My Thoughts on The Burkini Ban
With Islamophobia on the rise, “religious freedom” is consistently getting confused for radicalism and extremism. France, the victim of multiple attacks in recent months, has entered a serious stage of paranoia through the ban of the burkini, an extremely conservative “swimsuit” which allows Muslim women to enjoy the beach alongside Westerners.
From the viewpoint of someone who isn’t religious – or in the very least isn’t Muslim – the burkini is an example of an extremely ignorant concept. The very aspect of this swimwear stems from “misogyny and sexism” from fundamentalist aspects of a millennium-year-old-thought-process.
However, there is no liberal compromise; no “security is more important that freedom” argument that could be made for the banning of the burkini. While the swimwear may be rather sexist and fundamentalist, the slippery slope of taking away rights is just right around the corner after simple changes like this.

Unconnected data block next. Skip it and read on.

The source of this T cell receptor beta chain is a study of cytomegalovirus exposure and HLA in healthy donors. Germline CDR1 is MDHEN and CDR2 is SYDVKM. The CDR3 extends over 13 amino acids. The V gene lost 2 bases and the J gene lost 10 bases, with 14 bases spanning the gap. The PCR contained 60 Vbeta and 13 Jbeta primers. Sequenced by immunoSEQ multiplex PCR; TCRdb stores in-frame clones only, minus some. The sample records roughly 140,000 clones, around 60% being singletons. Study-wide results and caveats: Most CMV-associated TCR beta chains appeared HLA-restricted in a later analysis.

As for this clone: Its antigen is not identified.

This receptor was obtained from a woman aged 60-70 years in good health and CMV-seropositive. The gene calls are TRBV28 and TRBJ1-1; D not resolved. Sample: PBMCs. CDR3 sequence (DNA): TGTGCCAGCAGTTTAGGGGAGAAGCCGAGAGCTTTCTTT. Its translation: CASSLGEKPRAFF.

For my viewpoint of how fundamentalist religion and fanaticism in faith can be devastating, I’ve previously posted on the religious pyramid. It doesn’t matter what differences remain between people of different faiths; there is no logical explanation to banning the burkini – a Muslim version of a wetsuit.
We’ve seen so many historical conditions where this sort of oppression has occurred. Take it to heart that swimsuits were frowned upon until rather recently in the western world.
Where’s the difference? Demanding a ban for a type of clothing like this, regardless of religious or political standing ground, is a violation of basic human rights. It does nothing more than create hypocritical tension in an atmosphere that is already damaged during this “new” age of terrorism.